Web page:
pear & chocolate “crownie” cake


It was a pear named `belle Hélène`- beautiful Helena – that sparked my love for pears with chocolate. As a little kid just able to read, I discovered said dessert, Birne Helene as it´s called in German, on a restaurant menu, and asked my parents permission to order it though I had no idea what it actually was. And I had guessed right, that seducing name didn´t promise too much: Soon I indulged on a meltingly tender poached pear, hidden under a big airy cloud of Chantilly cream, swimming in a pool of smooth, dark chocolate sauce – a piece of heaven for a sweet toothed girl. Still, there´s no doubt for me that the combination of juicy pears with dark chocolate is simply a winner – c´est vraiment inratable, as the French say, you really can´t mess it up.

pearchoco-tart-26Pairing ripe pears with chocolate, that is also what this cake is all about. It falls somewhere between a brownie and a dense cake; “a crownie”, if you want, studded with tender chunks of juicy pears that delicately imbue the dark dough that surrounds them. The cinnamon flavored mascarpone pays tribute to the original Belle Hélène trio and makes it all melt together in a quite delicious way.

The recipe really works way best with ripe or overripe pears, those freckled ones that are no longer pretty, and whose thin skin will tear once you touch them just a tiny bit too roughly. Certainly those pears are beyond the “ten minutes in their lives when they are perfect to eat” (to loosely quote writer Ralph Waldo Emerson)  – but that´s exactly when they´re perfect for baking.



Pear & chocolat “crownie” aka Belle Hélène cake  (enough for one 8 inch tart pan):

for the dough:
185 g flour
30 g almonds
30 g dark cocoa powder
100 g confectioner´s sugar
125 g salted butter
2 egg yolks
1 egg
2 juicy, very ripe pears
a dash of ground cinnamon

for the topping:
150 g mascarpone
150 g full fat cream
4 tbsp confectioner´s sugar
a good dash of ground cinnamon
a few drops vanilla essence

baking time: about 30 minutes at 175°C/350°F

In a bowl, mix together flour, almonds, cocoa powder, confectioner´s sugar, cubed salted butter, egg yolks and egg. You will obtain a firm, dense dough. Wrap in cling film and refrigerate for 30 minutes.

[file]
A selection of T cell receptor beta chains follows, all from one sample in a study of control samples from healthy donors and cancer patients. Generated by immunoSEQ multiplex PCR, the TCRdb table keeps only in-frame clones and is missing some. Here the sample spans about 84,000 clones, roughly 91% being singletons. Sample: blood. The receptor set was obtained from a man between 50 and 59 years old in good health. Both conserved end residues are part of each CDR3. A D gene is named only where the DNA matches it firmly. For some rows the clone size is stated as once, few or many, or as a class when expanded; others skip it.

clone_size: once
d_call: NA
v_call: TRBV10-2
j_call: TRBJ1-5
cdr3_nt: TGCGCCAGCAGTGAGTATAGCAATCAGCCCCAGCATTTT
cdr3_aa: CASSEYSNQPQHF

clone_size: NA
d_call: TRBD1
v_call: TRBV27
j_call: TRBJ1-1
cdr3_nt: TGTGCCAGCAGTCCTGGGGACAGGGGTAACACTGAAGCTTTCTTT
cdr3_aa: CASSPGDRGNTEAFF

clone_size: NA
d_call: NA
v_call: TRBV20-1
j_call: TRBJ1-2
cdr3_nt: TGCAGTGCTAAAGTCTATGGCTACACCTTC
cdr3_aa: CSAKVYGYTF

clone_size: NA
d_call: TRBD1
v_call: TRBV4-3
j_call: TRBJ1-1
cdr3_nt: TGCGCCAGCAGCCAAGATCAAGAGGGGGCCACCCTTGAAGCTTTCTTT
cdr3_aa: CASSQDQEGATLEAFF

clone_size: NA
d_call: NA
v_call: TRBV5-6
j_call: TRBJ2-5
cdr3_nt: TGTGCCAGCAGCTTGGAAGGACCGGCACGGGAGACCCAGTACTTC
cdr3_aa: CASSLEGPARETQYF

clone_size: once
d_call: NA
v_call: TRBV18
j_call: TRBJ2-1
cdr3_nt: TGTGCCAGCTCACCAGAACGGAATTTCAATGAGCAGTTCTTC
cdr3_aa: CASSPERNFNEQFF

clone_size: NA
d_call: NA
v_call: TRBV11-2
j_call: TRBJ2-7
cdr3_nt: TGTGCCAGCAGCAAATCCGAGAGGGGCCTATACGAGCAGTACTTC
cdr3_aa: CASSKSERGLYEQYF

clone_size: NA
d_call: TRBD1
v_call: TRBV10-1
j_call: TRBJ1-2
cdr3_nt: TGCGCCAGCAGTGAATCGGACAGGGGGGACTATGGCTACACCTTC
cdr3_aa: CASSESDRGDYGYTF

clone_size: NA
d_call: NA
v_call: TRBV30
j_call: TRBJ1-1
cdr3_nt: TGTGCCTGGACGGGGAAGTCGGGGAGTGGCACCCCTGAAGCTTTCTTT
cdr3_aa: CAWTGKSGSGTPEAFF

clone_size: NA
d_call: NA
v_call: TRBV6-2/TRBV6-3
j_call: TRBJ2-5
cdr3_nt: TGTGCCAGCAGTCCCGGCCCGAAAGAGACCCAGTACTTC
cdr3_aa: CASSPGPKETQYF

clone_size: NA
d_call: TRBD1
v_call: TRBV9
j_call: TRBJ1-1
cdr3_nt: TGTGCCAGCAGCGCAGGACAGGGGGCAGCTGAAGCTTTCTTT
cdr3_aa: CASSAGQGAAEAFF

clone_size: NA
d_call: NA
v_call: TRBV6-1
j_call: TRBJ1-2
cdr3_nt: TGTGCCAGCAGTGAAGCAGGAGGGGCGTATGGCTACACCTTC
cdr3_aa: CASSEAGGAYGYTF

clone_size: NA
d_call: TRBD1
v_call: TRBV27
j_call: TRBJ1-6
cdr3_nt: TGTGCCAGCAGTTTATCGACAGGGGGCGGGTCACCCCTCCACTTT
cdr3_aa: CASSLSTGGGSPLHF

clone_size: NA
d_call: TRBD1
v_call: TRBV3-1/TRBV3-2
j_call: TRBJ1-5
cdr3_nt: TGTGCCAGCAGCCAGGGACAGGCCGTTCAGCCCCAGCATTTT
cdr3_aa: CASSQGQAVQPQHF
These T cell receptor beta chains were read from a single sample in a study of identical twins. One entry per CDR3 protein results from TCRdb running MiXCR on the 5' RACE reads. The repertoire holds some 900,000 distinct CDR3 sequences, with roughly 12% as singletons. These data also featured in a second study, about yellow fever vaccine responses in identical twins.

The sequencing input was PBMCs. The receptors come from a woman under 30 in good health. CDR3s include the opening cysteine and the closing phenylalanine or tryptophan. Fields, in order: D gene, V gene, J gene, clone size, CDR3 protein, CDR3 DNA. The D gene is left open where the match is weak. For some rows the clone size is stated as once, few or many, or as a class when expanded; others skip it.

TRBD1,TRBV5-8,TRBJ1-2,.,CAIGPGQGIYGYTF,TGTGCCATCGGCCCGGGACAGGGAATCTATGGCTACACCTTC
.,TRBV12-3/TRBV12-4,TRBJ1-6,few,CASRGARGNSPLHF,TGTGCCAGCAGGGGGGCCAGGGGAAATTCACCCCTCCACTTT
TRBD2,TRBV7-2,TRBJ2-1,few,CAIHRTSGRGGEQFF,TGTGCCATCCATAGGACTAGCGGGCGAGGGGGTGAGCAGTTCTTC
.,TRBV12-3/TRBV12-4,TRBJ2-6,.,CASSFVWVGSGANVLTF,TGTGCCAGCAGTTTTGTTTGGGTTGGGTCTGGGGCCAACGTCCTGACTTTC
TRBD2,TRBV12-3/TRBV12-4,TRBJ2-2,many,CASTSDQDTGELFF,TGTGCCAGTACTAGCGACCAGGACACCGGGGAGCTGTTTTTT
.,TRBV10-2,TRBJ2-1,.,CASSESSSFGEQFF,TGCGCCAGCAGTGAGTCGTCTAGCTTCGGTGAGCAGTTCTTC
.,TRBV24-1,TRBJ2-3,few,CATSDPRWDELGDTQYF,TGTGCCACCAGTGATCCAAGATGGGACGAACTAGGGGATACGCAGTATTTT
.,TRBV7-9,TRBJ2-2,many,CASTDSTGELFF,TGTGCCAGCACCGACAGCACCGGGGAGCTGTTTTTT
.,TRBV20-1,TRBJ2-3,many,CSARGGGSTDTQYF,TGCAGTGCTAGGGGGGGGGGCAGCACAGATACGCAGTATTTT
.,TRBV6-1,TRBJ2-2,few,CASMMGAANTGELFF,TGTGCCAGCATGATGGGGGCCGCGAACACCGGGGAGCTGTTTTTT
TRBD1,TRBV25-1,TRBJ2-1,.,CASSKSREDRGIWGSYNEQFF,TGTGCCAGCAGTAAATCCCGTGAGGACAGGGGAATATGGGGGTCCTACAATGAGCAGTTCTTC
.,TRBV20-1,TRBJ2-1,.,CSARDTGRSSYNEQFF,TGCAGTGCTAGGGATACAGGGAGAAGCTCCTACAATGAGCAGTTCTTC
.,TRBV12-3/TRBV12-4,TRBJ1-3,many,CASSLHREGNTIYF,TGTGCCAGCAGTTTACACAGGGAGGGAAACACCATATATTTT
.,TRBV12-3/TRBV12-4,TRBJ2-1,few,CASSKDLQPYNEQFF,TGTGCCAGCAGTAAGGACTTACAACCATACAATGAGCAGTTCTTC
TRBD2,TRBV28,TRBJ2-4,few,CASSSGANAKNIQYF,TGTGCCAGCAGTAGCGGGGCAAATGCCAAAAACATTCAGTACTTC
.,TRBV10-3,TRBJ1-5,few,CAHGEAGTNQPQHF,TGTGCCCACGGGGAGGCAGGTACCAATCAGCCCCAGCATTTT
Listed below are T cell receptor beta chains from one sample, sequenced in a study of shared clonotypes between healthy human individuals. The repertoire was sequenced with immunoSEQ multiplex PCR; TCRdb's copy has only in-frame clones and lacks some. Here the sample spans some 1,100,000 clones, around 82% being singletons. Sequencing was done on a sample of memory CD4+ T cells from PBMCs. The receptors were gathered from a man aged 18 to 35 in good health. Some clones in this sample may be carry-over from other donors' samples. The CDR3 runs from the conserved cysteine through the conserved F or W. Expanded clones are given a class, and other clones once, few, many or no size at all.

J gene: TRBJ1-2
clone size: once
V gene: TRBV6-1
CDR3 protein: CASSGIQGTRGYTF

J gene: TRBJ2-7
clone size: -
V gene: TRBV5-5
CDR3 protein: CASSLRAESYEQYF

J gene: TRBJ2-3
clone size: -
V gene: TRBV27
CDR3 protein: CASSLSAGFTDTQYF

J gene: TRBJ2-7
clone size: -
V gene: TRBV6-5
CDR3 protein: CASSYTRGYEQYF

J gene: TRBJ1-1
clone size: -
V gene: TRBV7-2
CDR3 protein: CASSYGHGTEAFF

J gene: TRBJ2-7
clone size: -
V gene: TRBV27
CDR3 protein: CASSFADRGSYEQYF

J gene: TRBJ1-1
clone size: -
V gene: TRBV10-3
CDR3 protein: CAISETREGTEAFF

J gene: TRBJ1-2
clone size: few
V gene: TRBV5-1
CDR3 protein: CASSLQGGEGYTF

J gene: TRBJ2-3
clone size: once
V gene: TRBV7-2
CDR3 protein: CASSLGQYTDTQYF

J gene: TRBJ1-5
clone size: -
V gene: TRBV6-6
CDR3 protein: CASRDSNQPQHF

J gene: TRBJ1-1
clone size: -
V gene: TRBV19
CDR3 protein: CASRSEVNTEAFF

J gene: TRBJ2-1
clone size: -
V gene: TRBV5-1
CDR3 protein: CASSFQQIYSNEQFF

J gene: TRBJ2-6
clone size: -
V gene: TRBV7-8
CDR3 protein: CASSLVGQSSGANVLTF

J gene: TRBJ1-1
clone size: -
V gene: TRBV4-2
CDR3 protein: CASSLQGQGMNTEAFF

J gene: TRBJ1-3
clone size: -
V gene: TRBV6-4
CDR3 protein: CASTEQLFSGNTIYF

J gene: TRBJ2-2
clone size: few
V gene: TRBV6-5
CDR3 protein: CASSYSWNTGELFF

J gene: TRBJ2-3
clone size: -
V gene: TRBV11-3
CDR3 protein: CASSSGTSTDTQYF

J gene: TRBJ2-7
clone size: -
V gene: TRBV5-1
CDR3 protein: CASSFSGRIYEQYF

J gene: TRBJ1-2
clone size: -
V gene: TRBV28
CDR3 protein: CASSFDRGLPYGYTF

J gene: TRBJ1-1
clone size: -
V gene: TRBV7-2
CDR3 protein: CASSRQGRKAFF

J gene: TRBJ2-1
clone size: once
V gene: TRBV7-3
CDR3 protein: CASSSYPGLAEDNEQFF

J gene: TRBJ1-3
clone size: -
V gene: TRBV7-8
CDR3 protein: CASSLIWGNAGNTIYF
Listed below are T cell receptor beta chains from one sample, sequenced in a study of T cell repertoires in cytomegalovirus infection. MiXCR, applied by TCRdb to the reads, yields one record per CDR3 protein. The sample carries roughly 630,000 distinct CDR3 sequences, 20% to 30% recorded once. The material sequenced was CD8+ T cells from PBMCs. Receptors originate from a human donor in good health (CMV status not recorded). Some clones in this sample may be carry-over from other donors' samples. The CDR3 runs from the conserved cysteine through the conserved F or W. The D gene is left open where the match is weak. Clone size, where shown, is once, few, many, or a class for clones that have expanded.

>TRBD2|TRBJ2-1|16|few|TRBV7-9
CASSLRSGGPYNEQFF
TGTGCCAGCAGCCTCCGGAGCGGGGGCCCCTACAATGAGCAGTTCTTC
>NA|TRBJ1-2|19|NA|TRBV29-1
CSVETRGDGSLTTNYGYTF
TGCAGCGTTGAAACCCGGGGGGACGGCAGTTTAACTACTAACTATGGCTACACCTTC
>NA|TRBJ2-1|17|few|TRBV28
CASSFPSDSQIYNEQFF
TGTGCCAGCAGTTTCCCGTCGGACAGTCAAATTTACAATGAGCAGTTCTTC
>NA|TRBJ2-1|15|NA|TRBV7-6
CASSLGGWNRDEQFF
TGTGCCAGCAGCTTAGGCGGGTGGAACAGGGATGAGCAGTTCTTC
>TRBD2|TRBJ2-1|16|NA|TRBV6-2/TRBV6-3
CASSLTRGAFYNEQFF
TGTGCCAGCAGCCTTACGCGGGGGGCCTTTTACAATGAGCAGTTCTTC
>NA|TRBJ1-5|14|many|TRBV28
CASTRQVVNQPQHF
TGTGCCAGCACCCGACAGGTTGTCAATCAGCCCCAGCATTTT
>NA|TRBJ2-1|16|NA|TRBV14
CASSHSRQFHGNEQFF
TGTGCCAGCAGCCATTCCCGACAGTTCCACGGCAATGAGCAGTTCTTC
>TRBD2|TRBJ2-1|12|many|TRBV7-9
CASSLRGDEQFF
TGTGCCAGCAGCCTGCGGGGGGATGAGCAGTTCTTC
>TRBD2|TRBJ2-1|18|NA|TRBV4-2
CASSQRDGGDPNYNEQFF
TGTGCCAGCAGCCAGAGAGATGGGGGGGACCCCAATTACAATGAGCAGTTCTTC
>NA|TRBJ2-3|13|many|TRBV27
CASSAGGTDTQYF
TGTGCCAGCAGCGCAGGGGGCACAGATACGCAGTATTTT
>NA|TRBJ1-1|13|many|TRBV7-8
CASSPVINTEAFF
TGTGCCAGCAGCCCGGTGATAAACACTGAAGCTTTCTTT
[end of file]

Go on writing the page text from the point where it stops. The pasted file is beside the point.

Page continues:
Preheat oven.

Peel two pears and cut them into chunks. Sprinkle with cinnamon and set aside.

Butter an 8 inch (20 cm) tart pan with a removable bottom. Line with the dough, using a bit of cocoa powder to avoid it from sticking. Arrange pear chunks all over, pressing them into the dough with your fingers (they don´t have to be all drowned). Cook in the oven for about 30 minutes, or until a test knife inserted in the center comes out clean (a little shorter if you prefer a slightly under baked center, which works fine here).

Leave to cool on a wire rack.

For the topping, whip up mascarpone and cream with the cinnamon, confectioner´s sugar and vanilla.

Using a pastry bag or ziplock bag (from which you cut off one corner) fitted with a star shaped nozzle, pipe little rosettes onto the cooled cake.

Can be stored in the refrigerator for a few days – I find this cake best the second day.


17 thoughts on “pear & chocolate “crownie” cake

  1. The face that launched a thousand ships said Marlowe of Helen that Grecian beauty who is portrayed equally as victim and seductress depending on which writer you believe. Whatever, I have always imagined that she was the inspiration for poire Belle Helene given that it is SO luscious and perfect a dessert. Your crownie (I love that word and will steal it shamelessly) is such wonderful spin and given that you use the overripe fruit I shall forever think of it as Helen Mirren (the ultimate mature siren) cake (for make it, I will!)


    1. Helen Mirren is the perfect incarnation of the beautifully overripe, or shall we say, ripe pear – how could I not think of her! You´re so right. And yes, I think the ancient Greek Helena was the name giving godmother of the dessert.
      Thank you so much & enjoy the recipe!!

      Liked by 1 person

      1. I shared the recipe young friend of mine who is a very good cook last night – he and my stepson gate crashed our evening which was lovely – and he went away delighted!


  2. This sounds like such a tasty cake and your opening photo could not have been better shot to enhance its appeal. No wonder that you’ve loved it from day one. I doubt many could resist its charms.


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